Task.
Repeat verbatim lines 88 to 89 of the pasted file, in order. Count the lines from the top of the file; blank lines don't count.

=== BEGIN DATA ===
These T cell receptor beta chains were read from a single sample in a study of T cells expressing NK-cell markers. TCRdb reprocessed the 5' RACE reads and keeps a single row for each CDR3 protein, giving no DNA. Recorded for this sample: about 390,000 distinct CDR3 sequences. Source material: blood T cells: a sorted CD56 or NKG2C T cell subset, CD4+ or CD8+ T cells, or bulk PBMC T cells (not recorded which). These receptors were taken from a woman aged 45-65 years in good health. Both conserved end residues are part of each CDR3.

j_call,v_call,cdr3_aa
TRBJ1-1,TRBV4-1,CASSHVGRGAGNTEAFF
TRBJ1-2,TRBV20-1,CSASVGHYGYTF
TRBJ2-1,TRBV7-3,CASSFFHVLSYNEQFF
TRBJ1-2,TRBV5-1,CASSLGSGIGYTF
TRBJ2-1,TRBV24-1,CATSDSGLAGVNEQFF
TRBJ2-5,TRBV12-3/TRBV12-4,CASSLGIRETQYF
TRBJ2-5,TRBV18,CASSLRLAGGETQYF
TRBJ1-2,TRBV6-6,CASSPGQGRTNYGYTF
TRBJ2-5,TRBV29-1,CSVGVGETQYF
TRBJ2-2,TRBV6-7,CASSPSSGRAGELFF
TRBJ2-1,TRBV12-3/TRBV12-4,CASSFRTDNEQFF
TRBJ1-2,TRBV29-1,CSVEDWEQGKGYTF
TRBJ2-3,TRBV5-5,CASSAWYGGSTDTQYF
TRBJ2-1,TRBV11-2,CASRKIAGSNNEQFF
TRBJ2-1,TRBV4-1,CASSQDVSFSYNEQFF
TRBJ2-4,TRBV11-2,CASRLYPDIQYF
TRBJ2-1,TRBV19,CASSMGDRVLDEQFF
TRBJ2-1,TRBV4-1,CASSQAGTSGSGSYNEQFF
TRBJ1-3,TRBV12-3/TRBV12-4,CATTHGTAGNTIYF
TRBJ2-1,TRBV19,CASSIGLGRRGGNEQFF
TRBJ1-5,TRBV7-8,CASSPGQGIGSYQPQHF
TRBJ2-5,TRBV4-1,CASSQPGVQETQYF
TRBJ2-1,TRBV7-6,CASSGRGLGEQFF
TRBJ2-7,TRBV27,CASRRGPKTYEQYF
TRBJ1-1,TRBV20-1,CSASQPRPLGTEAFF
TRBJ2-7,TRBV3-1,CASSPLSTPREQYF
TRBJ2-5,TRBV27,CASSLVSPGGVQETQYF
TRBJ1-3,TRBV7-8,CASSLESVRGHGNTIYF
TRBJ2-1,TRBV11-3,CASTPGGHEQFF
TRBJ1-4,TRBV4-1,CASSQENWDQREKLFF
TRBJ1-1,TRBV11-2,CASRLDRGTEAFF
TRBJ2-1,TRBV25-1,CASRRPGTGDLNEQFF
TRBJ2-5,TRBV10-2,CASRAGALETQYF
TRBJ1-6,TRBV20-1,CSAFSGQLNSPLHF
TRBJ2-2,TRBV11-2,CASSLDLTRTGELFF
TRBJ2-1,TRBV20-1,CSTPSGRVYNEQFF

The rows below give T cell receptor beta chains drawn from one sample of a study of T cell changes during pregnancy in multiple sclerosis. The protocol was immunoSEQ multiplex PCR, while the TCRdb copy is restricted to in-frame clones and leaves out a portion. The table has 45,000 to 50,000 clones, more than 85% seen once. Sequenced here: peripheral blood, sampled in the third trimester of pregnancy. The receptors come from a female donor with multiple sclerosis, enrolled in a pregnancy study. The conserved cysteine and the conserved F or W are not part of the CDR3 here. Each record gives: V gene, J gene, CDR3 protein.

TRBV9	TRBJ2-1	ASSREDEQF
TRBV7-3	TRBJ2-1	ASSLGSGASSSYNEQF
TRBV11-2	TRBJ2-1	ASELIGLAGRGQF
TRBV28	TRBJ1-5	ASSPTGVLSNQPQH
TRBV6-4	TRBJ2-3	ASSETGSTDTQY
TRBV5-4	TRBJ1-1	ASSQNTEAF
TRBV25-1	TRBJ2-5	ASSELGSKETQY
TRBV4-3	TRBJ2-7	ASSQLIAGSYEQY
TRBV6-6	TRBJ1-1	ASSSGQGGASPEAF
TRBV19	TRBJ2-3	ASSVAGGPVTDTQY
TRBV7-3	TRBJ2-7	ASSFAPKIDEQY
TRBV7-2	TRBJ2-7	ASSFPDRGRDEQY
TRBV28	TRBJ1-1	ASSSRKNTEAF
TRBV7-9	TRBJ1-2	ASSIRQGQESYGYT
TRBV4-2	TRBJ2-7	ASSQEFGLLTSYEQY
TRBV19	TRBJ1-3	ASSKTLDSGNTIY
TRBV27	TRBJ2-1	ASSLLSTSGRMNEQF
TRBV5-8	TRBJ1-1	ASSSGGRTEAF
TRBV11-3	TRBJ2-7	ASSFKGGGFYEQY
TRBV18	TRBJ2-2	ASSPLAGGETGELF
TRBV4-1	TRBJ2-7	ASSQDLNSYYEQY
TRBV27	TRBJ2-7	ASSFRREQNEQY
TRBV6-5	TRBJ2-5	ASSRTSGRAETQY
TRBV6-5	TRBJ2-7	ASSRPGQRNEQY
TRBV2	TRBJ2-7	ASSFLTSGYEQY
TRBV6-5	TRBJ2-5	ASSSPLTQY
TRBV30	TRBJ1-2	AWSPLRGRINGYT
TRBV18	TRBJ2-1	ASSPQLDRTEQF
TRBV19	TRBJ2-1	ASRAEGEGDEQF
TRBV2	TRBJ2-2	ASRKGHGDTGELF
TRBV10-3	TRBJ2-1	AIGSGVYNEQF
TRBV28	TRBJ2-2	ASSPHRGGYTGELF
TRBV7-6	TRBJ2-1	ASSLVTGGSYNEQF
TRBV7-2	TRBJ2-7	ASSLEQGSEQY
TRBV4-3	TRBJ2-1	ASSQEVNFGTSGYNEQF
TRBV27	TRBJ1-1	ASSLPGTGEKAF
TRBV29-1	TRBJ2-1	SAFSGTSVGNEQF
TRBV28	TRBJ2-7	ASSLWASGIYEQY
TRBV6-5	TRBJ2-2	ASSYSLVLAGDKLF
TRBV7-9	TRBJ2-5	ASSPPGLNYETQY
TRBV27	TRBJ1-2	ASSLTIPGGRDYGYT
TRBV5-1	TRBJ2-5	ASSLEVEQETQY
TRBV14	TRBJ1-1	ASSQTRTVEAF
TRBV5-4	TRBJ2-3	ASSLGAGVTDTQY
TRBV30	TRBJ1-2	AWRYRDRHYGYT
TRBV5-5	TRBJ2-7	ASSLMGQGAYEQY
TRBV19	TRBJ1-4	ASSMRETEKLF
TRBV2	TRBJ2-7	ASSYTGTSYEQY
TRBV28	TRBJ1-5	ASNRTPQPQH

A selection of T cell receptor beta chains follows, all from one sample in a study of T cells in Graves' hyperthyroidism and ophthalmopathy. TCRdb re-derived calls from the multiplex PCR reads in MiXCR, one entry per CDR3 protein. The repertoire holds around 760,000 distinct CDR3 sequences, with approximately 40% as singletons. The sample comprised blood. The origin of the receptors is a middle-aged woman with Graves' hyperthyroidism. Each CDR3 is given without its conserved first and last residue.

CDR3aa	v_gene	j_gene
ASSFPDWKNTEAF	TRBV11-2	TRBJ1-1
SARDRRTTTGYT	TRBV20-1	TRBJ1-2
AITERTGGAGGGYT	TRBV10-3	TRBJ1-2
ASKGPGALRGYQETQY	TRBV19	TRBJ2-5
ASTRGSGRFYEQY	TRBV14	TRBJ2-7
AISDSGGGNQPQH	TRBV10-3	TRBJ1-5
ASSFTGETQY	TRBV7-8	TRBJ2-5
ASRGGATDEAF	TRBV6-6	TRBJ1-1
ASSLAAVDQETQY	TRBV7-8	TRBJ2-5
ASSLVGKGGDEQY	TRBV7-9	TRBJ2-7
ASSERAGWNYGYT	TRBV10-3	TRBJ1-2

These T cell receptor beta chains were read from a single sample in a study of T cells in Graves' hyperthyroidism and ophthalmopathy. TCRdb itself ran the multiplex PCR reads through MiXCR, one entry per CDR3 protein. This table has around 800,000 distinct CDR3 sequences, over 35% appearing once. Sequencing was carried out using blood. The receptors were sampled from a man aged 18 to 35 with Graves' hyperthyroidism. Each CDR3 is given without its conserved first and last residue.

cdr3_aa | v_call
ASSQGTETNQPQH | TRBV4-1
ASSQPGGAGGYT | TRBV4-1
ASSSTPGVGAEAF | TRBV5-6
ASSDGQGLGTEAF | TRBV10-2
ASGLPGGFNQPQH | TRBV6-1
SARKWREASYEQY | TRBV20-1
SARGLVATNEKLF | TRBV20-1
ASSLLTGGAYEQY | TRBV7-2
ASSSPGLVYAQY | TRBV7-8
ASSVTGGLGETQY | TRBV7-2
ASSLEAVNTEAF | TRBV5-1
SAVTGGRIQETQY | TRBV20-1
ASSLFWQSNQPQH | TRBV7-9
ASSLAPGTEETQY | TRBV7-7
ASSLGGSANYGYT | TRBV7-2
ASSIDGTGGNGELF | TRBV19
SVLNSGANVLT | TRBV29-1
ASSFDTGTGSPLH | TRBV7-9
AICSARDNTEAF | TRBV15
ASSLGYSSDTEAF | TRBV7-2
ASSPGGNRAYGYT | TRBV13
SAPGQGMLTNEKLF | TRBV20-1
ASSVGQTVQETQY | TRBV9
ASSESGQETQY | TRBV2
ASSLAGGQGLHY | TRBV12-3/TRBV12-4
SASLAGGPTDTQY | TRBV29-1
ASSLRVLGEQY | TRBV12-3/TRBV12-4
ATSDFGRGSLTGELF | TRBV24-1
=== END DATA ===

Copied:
TRBV28	TRBJ1-5	ASNRTPQPQH

A selection of T cell receptor beta chains follows, all from one sample in a study of T cells in Graves' hyperthyroidism and ophthalmopathy. TCRdb re-derived calls from the multiplex PCR reads in MiXCR, one entry per CDR3 protein. The repertoire holds around 760,000 distinct CDR3 sequences, with approximately 40% as singletons. The sample comprised blood. The origin of the receptors is a middle-aged woman with Graves' hyperthyroidism. Each CDR3 is given without its conserved first and last residue.